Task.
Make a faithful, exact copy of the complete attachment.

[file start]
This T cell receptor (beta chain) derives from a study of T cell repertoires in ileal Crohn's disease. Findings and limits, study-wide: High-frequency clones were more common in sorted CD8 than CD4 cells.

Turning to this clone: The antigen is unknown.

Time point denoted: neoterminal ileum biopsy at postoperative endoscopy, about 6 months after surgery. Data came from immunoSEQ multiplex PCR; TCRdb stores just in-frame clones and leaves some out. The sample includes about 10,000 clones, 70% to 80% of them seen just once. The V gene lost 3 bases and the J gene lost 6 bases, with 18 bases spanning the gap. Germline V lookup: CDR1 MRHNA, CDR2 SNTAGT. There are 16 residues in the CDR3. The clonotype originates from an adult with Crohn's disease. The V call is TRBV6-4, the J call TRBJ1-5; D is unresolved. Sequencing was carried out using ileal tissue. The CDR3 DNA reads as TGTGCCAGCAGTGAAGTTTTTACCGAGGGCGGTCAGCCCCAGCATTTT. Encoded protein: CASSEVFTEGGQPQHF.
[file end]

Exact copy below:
This T cell receptor (beta chain) derives from a study of T cell repertoires in ileal Crohn's disease. Findings and limits, study-wide: High-frequency clones were more common in sorted CD8 than CD4 cells.

Turning to this clone: The antigen is unknown.

Time point denoted: neoterminal ileum biopsy at postoperative endoscopy, about 6 months after surgery. Data came from immunoSEQ multiplex PCR; TCRdb stores just in-frame clones and leaves some out. The sample includes about 10,000 clones, 70% to 80% of them seen just once. The V gene lost 3 bases and the J gene lost 6 bases, with 18 bases spanning the gap. Germline V lookup: CDR1 MRHNA, CDR2 SNTAGT. There are 16 residues in the CDR3. The clonotype originates from an adult with Crohn's disease. The V call is TRBV6-4, the J call TRBJ1-5; D is unresolved. Sequencing was carried out using ileal tissue. The CDR3 DNA reads as TGTGCCAGCAGTGAAGTTTTTACCGAGGGCGGTCAGCCCCAGCATTTT. Encoded protein: CASSEVFTEGGQPQHF.